Leaving a Legacy off the Battlefield
August 7, 2018 | Express Scripts
Each year on August 7, we recognize Purple Heart Day, a time for Americans to honor the brave men and women who were wounded or killed while serving in the military. Jared M. is an account executive at Express Scripts who received a Purple Heart in 2006 for wounds received in action in Iraq. He works in the public sector of our commercial division, managing 23 local government clients across the United States.
Finding a Path to the Military
In March of 2003, I found myself working in a dead-end job. I had graduated from high school in 2002 and didn’t think college was for me; I had no real direction in my life. But then I read a newspaper headline: “Marines Invade Iraq.” 9/11 was still fresh and after seeing that reality in bold print, a sense of motivation came over me. I was in the recruiter’s office the next day and arrived at the Marine Corps Recruit Depot in San Diego a few months later. I graduated from training as an infantry Marine that August.
My first of two deployments to Iraq was in September of 2004 as a mobile infantryman. We were in charge of counter insurgency missions in Fallujah. Over the course of that deployment, I did 13 medical evacuations of fellow soldiers who had been injured on patrol. During my second deployment in September 2006, we stayed in the small town of Anah. While there, we saw more combat, casualties and fighting than on my first deployment. After 30 days in town, one-third of our company was wounded.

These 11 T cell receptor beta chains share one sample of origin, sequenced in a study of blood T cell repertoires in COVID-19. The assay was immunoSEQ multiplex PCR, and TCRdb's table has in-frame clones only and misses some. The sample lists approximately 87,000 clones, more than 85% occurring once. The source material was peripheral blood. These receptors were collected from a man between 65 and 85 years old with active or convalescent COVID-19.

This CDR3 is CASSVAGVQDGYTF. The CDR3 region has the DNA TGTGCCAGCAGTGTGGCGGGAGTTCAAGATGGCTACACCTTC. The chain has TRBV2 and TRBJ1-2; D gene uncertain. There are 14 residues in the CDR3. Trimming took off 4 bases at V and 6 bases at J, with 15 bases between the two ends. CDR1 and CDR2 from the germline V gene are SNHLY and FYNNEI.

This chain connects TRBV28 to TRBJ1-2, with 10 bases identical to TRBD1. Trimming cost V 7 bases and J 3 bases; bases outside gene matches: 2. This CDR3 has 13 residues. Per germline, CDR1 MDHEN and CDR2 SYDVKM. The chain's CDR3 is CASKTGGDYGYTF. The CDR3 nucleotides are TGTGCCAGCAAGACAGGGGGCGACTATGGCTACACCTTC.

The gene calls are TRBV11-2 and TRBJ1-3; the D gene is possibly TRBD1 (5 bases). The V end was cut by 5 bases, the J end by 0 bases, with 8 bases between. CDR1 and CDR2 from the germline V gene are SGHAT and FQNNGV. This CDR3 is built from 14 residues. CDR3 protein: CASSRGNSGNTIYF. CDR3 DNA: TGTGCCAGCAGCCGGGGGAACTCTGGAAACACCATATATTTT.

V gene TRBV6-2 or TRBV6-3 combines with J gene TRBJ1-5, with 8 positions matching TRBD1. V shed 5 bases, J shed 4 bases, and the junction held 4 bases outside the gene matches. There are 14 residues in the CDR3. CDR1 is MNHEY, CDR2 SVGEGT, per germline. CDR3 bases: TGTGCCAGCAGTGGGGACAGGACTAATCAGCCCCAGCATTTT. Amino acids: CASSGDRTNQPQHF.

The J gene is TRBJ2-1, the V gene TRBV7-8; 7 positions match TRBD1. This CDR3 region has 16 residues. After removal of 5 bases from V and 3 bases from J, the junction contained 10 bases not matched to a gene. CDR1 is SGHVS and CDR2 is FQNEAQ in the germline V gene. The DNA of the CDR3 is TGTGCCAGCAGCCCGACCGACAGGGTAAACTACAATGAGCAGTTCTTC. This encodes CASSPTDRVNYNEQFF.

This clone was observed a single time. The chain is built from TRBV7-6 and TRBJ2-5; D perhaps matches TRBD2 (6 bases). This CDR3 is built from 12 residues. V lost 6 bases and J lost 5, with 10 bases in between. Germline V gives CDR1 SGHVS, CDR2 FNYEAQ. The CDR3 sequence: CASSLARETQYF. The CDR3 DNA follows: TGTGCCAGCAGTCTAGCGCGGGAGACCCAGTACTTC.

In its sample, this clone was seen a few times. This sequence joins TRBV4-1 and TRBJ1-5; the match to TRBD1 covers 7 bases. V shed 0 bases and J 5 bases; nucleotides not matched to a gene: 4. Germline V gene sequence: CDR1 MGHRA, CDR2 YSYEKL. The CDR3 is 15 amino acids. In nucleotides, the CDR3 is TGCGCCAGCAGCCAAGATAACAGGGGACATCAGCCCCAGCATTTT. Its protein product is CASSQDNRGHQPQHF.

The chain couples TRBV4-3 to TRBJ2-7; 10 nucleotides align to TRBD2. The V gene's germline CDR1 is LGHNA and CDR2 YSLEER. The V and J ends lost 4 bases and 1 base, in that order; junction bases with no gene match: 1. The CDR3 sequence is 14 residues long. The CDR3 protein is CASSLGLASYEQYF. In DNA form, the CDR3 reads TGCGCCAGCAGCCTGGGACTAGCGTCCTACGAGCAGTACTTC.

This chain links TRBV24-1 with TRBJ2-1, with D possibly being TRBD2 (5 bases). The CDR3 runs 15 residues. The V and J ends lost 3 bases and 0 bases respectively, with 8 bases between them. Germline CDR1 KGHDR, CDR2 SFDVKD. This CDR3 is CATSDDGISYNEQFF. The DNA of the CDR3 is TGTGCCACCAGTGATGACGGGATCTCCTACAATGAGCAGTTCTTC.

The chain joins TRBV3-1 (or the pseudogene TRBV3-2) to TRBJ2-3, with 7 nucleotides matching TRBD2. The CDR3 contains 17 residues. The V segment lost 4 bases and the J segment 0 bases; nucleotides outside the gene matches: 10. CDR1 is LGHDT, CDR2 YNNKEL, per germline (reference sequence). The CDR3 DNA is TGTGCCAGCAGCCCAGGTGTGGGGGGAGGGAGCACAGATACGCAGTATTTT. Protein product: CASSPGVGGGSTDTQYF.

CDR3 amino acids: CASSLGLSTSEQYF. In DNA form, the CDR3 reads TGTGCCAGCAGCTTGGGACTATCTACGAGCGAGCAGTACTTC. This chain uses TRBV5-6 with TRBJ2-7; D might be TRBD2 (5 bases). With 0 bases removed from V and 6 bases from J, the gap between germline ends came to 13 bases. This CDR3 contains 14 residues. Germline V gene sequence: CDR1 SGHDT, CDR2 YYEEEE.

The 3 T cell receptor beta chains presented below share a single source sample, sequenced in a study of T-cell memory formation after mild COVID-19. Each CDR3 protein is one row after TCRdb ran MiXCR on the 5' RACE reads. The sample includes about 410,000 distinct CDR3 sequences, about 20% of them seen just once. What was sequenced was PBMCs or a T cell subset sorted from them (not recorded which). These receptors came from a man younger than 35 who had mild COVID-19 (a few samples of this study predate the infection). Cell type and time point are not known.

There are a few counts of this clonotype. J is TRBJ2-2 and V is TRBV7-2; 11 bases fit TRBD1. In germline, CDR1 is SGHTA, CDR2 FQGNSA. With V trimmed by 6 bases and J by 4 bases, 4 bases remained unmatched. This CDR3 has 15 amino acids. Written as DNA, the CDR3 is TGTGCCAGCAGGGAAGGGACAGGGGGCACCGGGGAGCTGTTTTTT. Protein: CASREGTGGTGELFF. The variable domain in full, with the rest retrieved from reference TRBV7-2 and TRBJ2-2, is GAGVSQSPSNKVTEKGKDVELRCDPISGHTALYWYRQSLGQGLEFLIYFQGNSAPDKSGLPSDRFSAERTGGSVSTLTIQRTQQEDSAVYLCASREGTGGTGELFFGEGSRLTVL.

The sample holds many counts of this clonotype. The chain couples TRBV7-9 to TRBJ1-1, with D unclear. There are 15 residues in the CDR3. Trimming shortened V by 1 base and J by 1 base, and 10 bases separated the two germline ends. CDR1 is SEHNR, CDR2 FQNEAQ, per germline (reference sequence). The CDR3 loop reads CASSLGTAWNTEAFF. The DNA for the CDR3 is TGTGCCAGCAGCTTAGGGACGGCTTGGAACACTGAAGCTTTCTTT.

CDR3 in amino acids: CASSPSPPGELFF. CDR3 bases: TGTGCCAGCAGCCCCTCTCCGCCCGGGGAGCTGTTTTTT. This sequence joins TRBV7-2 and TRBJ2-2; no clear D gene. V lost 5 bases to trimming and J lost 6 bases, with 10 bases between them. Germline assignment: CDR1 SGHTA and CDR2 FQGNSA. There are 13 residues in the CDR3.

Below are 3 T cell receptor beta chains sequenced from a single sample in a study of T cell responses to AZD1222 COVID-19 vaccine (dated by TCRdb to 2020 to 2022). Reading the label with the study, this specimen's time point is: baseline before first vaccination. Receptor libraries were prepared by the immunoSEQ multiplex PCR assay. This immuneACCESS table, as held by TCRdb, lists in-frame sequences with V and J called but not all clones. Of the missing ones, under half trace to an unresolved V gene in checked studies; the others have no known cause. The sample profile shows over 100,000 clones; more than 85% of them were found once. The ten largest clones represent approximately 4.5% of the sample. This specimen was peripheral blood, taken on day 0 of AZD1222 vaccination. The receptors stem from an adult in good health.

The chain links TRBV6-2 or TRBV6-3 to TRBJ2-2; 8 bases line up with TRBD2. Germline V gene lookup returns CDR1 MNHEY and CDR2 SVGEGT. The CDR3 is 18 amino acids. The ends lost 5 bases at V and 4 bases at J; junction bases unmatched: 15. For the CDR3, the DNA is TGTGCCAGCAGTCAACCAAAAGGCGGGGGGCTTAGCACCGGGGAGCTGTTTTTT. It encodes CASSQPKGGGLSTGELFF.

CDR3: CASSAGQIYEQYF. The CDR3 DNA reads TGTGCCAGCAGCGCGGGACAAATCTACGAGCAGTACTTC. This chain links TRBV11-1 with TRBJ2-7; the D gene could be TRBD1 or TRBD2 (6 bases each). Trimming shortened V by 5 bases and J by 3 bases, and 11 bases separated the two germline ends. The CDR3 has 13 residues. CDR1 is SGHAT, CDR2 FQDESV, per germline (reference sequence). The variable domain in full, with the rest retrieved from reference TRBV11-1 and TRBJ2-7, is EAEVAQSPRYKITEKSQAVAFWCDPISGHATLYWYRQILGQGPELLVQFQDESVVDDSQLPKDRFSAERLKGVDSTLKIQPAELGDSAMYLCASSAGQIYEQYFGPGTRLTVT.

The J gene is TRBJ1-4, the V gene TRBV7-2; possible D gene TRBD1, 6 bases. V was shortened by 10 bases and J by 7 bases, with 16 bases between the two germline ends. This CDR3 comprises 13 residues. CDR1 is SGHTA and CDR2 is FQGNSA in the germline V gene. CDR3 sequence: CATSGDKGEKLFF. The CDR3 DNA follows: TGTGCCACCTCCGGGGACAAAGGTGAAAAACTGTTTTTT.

On November 25, 2006, we were out on a foot patrol when an IED went off, wounding just about everybody on the patrol. I was knocked out and when I came to, I realized what had happened. I found my radio operator and had him call in a quick reaction force; I set off a red flare to let our base know where we were and that there was an emergency; we started treating casualties and loading the injured into vehicles for medical evacuations. I was awarded the Purple Heart for my wounds received and a Navy and Marine Corps Achievement Medal with Valor for my actions.
At the end of that deployment, I was left with a decision to make: should I go to college or reenlist? A month before I was set to come home, a Marine close to me was killed and that decided it for me. It was time for me to return to civilian life.
Transitioning Back to Life as a Civilian
After leaving the Marines, I started school at Lindenwood University in St. Louis. The guy who had no desire to go to college ended up with a Bachelor’s in marketing, an MBA, and a Master’s in communications and training development. During that time, I also worked as a personal trainer. After four years of personal training, I spent a few years in higher education, first teaching and then as the director of education.
I found my way to Express Scripts when I saw a posting for a training consultant position on LinkedIn. Several interviews later, I had the job and started in September 2016. My primary role was training account executives in sales and negotiation, but soon I became interested in the account executive role. So I started learning everything I needed to be an account executive. It took about five months to get onto that team, and I’ve now been in the position for two months, acting as the face of Express Scripts in interactions with my clients.